The Great Debate: Who's to Blame

There's been a lot of discussion lately, and a lot of finger-pointing from fans, centered around finding someone to blame for the Spurs' problems in this young season. While this would be a constructive excercise in some years, we can't seem to come to a consensus. However, I think the problem might have to do with more than just one player, and that it has gone beyond integrating new guys into the system. The problem is that the old tried-and-true Spurs are suffering. Or, at least, those not named Tim Duncan - which leads to a thought that is pretty troubling, but also seems like something that can be corrected easily.

Put simply, the Spurs[again, other than Tim Duncan] are lacking in fundamentals so far this season. Some of this could be because of new players learning the system, but when the Spurs' vets are doing it, that signals a lack of focus. These guys all know how to play smart, and make good plays, but they just aren't focused on it. And the new guys aren't really helping in that regard, either. I've seen signs of this changing lately, but some of it resurfaced again in the Warriors game last night.

The Fundamental Problem

Here are the 3 most glaring problems that the Spurs have faced so far this season:




These are 3 of the 4 fundamentals that champioship teams must be good at. The 4th is FT differential, which has never been a strength for the Spurs. The rebounding issue seems to be fixed now, through a concerted effort. The turnovers are really getting on our nerves, but these guys are lifelong professionals, and they should be able to fix that. The defense, however, is what really upsets me.

The Spurs have more strength, length and athleticism on the floor than I can remember them ever having, and their minutes are kept low, so everyone should be relatively fresh. But they're missing rotations and failing to close out on shooters every single game. To say that this is troubling is the understatement of the year. Last season, the defense improved dramatically after Pop called the team out publicly. I can only hope he does the same at some point this season. There is no reason for this Spurs team to be average on the defensive end. With all the talent on the roster, it's top 5 or bust. Last year, we started Roger Mason, Michael Finley and Matt Bonner, who are all terrible defensively, gave hem all a lot of minutes, and still ended up with the #9 defense in the league - this year's Spurs team is giving a lot more minutes to guys who are more than capable of good defense, but they just aren't executing. There is no excuse for that.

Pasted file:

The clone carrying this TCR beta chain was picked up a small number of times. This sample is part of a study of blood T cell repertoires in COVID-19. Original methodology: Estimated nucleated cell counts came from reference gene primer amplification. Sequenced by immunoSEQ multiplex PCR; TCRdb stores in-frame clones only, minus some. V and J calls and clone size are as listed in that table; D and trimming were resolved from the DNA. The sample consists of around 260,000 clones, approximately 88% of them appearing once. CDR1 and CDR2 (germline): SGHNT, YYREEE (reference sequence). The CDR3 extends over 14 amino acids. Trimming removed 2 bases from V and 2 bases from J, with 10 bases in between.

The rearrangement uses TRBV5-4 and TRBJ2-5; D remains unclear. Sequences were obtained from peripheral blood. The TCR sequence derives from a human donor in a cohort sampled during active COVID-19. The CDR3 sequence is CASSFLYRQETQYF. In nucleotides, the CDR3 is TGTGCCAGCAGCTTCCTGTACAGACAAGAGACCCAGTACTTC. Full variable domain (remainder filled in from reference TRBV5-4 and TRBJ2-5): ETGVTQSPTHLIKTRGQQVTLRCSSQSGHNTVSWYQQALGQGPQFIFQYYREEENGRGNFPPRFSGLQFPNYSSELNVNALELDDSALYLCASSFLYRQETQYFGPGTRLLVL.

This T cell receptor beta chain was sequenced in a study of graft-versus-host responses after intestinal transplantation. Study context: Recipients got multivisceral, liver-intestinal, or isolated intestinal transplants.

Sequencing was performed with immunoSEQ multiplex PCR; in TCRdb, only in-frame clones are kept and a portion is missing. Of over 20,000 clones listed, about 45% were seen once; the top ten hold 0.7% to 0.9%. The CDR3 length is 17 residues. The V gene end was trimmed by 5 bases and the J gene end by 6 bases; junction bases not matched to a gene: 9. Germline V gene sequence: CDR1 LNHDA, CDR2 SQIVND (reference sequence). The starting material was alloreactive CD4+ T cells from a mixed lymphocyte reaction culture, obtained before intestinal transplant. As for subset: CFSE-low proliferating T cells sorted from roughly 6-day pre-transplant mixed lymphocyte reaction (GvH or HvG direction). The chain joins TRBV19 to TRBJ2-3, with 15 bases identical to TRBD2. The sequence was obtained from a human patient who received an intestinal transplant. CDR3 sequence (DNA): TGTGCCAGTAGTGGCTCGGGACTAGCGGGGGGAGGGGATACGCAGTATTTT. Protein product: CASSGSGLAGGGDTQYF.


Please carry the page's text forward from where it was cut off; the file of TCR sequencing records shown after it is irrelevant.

Another little note about turnovers: the turnover numbers are higher for the point guards(both of them) this year than in years past. A few weeks ago, I read that Pop is no longer calling plays, and he's just letting Parker and Hill call them instead. Does anyone else think that maybe Tony and George are too predictable with their play-calling, and that this could be one reason for our turnover woes?

These are all things that can be fixed through better concentration - let's hope the Spurs can at least do a better job of that.

Why There's Hope

Some of you may remember my citing and Hollinger's offense and defense ratings in a recent post. Well, I'm going to do it again.

Hollinger's formula currently has the Spurs at #6 among NBA teams in his power rankings.

The Simple Rating System(SRS) used on B-R also has us at #6 in the NBA, and third in the West. Our offense is #7 in the league, while our defense is at #11.

The Spurs are much better than their record. Now it's time they showed it. That means not being their own worst enemy anymore.

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